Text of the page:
I mean, obviously...I also run a reading series, but any money I make from that goes into paying my photographer and videographer. And while I rarely talk about it here because it's just not done, as a recent dismal First-Timers royalty check receiver, I can attest that to someone who didn't interview me, it may look like I make "a very good living" but I actually have a full-time job. Also, what's a "very good living?" Clearly that is such a subjective term as to almost be ludicrous to compare. I don't make as much as I would have as a lawyer, but I couldn't hack that. I wish I made more money, certainly, and hopefully with my future books I will. With Alyson, I won't. With Cleis and hopefully Seal, I will start seeing some decent royalties, and I do agree that the market for erotica has totally exploded.
But you have to pay a bit closer attention and really be on top of things to earn a living from this. I work my ass off to promote my events, plug myself, buy postcards to promote my books, etc. I don't think being an author is a part-time job. At the same time, I abhor the notion that "all" I am is a sex writer. I will quit writing about sex if that's what I have to be pigeonholed as (okay, I probably wouldn't go that far).
But I despite the pink ghetto and all it stands for. I shudder when that's what I'm reduced to, because I actually want to write about books and babies and cupcakes. And really, sex doesn't sell all that much. For me, anyway. Every time I was ever booked for a TV thing - be it Jane's New York or The Joe Buck Show, it didn't pan out, but I'm going to be on The Martha Stewart Show tomorrow. I'm so excited, and in part, it's because cupcakes have a social acceptance, as a topic, that sex just doesn't. I'm not going to urge my whole family to rush out and buy the May issue of Cosmopolitan to see my article on sex advice (but I will urge you all to). I'm just not. And maybe I'm weak and needy, but I like that approval. I like doing something that doesn't involve that annoying three-letter word.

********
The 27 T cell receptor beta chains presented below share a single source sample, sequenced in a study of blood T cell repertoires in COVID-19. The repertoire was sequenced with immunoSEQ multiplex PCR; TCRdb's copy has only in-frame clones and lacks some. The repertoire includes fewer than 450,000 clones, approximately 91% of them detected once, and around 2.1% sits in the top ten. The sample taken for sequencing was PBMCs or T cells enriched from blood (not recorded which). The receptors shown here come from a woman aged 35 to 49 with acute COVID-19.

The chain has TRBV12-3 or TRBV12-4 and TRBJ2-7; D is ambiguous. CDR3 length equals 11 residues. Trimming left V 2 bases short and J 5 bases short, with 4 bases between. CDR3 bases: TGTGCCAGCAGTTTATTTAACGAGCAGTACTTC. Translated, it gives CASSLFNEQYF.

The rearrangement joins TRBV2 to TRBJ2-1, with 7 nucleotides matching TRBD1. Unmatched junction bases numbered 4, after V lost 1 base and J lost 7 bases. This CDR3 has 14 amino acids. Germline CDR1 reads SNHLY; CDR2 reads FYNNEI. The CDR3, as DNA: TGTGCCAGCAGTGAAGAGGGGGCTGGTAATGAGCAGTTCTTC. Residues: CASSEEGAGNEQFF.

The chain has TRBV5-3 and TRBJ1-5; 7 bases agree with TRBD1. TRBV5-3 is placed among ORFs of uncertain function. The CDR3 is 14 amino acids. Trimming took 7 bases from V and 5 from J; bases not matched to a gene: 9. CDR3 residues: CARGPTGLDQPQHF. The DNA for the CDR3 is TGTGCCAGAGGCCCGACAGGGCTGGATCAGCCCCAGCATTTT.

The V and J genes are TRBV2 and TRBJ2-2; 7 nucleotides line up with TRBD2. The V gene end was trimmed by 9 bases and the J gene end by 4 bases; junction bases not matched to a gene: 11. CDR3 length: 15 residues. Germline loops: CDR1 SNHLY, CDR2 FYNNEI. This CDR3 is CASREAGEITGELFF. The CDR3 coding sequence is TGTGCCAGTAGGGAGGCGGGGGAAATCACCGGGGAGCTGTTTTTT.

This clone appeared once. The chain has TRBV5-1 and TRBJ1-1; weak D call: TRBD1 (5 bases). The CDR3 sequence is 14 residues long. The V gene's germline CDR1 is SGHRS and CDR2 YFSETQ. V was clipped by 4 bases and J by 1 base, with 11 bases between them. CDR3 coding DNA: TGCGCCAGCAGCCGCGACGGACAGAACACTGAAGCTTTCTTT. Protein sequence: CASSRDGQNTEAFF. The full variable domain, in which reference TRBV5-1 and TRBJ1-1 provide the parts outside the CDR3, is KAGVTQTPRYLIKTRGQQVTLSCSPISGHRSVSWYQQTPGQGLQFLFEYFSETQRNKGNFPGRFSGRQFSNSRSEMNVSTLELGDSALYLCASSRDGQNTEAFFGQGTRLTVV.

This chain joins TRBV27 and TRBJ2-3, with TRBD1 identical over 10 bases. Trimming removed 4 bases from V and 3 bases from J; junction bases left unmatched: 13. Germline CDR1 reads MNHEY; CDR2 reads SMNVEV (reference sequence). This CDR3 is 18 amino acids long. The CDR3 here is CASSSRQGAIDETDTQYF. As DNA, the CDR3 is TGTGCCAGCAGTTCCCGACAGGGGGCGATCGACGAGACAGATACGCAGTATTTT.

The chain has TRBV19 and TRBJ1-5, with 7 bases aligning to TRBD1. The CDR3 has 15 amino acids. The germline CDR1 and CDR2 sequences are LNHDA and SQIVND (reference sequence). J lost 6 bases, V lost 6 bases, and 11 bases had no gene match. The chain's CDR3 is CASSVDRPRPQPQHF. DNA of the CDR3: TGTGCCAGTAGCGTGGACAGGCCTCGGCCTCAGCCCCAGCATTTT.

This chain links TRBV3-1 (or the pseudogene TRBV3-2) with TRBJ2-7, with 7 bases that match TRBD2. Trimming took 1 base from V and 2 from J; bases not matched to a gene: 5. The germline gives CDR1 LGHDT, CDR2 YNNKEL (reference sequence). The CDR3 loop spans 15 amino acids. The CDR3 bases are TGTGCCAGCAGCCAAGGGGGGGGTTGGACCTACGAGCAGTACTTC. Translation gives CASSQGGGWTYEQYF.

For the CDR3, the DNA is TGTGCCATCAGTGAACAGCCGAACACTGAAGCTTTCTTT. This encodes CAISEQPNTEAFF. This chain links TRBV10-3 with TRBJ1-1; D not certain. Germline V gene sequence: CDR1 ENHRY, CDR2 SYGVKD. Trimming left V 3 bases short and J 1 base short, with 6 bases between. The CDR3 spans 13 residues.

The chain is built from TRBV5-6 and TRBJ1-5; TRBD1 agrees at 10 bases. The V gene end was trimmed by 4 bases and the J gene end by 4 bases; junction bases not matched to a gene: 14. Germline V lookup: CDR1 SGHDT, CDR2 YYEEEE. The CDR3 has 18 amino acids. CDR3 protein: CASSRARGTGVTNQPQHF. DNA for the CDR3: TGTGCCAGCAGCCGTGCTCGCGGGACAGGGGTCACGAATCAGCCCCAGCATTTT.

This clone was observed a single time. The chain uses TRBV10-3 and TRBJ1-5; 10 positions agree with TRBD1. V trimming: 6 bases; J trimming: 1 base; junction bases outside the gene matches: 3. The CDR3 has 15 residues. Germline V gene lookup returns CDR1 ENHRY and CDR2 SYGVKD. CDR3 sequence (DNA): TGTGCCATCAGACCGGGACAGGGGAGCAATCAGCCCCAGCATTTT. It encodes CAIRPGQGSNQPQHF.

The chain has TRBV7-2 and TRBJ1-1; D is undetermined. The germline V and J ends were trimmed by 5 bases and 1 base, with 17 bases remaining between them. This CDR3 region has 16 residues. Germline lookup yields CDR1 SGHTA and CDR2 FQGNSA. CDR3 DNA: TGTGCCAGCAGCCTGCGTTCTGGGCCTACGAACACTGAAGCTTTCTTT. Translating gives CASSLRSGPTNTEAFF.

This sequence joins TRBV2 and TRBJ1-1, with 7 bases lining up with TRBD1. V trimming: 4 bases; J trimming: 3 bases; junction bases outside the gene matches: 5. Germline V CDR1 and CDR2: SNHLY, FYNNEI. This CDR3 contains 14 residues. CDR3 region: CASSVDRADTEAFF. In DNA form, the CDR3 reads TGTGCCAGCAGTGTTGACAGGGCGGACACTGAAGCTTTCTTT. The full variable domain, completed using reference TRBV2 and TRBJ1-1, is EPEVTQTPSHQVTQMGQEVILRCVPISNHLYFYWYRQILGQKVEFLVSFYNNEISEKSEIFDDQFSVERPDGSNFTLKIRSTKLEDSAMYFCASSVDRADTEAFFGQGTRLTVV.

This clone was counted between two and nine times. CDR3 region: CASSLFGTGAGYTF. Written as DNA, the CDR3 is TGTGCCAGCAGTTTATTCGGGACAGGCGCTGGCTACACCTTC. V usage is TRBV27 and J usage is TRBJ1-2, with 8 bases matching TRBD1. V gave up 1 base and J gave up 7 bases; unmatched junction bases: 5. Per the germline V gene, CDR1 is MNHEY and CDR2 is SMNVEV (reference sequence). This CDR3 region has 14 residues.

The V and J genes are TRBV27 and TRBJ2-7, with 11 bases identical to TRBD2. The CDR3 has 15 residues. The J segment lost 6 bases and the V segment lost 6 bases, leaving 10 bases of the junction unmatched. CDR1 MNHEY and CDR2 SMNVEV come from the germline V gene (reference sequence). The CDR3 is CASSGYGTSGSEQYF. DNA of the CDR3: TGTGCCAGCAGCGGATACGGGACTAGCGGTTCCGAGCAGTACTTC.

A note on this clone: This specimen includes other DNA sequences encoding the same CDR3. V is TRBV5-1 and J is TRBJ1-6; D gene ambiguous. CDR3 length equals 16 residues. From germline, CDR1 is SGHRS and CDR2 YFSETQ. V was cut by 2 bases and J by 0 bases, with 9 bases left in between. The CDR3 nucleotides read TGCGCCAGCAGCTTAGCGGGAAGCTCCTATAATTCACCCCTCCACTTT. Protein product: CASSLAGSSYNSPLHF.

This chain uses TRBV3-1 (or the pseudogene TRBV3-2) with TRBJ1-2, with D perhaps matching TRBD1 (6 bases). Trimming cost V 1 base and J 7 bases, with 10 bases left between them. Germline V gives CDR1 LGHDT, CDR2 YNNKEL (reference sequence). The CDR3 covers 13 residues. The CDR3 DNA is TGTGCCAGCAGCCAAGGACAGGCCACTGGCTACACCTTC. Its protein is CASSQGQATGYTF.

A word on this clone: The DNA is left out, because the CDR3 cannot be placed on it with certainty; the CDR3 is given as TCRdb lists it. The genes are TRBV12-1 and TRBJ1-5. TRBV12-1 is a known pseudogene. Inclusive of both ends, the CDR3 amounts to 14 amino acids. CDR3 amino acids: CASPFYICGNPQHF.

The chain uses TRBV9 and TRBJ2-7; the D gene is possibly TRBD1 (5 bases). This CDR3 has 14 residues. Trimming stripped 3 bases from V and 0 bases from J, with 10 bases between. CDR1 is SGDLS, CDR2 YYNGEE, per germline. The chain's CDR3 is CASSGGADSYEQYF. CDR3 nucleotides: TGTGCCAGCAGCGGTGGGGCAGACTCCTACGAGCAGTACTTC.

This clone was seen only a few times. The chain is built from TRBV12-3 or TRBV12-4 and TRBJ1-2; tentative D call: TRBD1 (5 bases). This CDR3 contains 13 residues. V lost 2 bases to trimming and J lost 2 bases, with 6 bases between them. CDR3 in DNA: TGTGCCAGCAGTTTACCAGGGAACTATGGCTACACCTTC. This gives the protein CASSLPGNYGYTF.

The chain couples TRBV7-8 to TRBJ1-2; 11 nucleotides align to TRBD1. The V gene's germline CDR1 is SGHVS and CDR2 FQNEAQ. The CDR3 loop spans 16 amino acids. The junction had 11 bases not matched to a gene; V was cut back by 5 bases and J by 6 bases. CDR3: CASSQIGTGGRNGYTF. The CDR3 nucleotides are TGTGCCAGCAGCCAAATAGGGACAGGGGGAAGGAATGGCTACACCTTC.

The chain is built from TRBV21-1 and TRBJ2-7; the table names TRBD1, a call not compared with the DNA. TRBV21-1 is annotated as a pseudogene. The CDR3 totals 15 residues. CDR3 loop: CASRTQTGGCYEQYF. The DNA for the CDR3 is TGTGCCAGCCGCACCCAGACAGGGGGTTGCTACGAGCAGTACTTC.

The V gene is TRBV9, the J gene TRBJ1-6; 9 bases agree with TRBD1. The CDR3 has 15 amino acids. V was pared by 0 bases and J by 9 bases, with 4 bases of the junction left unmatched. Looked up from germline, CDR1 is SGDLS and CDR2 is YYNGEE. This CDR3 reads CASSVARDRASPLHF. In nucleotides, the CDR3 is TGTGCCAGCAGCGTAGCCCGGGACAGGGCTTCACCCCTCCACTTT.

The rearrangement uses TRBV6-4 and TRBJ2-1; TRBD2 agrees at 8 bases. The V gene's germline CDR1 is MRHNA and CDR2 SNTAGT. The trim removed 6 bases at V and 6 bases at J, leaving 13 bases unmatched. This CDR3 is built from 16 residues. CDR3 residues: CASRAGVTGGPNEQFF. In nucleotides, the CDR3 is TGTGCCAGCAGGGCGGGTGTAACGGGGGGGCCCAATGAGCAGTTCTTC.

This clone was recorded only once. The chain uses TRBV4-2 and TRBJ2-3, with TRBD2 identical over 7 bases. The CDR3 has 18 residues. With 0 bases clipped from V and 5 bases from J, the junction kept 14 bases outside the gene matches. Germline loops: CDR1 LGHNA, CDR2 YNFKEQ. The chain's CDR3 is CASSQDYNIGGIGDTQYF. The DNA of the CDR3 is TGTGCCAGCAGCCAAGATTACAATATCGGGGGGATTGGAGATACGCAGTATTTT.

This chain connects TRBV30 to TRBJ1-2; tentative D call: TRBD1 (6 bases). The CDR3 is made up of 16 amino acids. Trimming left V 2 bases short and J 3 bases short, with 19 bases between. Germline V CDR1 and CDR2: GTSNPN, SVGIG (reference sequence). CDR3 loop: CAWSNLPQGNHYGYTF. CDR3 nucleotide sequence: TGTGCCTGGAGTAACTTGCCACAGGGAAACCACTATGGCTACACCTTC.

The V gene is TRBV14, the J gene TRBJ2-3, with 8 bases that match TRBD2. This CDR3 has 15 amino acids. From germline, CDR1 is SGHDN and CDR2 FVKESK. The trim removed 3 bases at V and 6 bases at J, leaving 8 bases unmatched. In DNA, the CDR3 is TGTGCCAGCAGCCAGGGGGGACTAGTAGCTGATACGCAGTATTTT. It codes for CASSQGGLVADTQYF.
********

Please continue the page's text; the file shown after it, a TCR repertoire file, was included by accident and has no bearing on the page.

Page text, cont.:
At the same time, I love my work. I love editing my books, I love having the creative freedom I have, but one quick glance at this blog or my Huffington Post contributions should hopefully tell you I don't want to just be a sex writer. It kindof makes my skin crawl, because I"m a has-been in that regard. I got fired from my sex column, and if that's my only legacy, then I'd rather focus on something else.
Sorry if I sound grouchy or worn down. I am, and I'm not. I'm just taking everything one day at a time, but I feel like David Blum gave me a blessing in disguise. I may have to prove myself a bit more, but I'm so grateful for the editors like the ones at Zink and Mediabistro who give me a chance to break out of that horrid categorization. Mind you, I"m totally gung-ho to be editing Best Sex Writing 2009 (with MSNBC columnist Brian Alexander as guest judge!). I'm honored by that opportunity and can't wait to see what we come up with. I had a fabulous time last weekend teaching erotica and look forward to doing so again in Atlanta at Sex 2.0. But not only am I not exactly rolling in cash, I want to be a writer first, a "sex writer," uh, never? I saw that when I wrote that column, instead of being someone who "wrote a sex column," I was a sex columnist, and I got confused about my role in all that way too often. I think I was trying to live up to my own notions of what that meant instead of figuring out who I want to be. I have a better handle on that now, and am just trying to become that person, rather than whatever mythical ideas anyone else might have about it.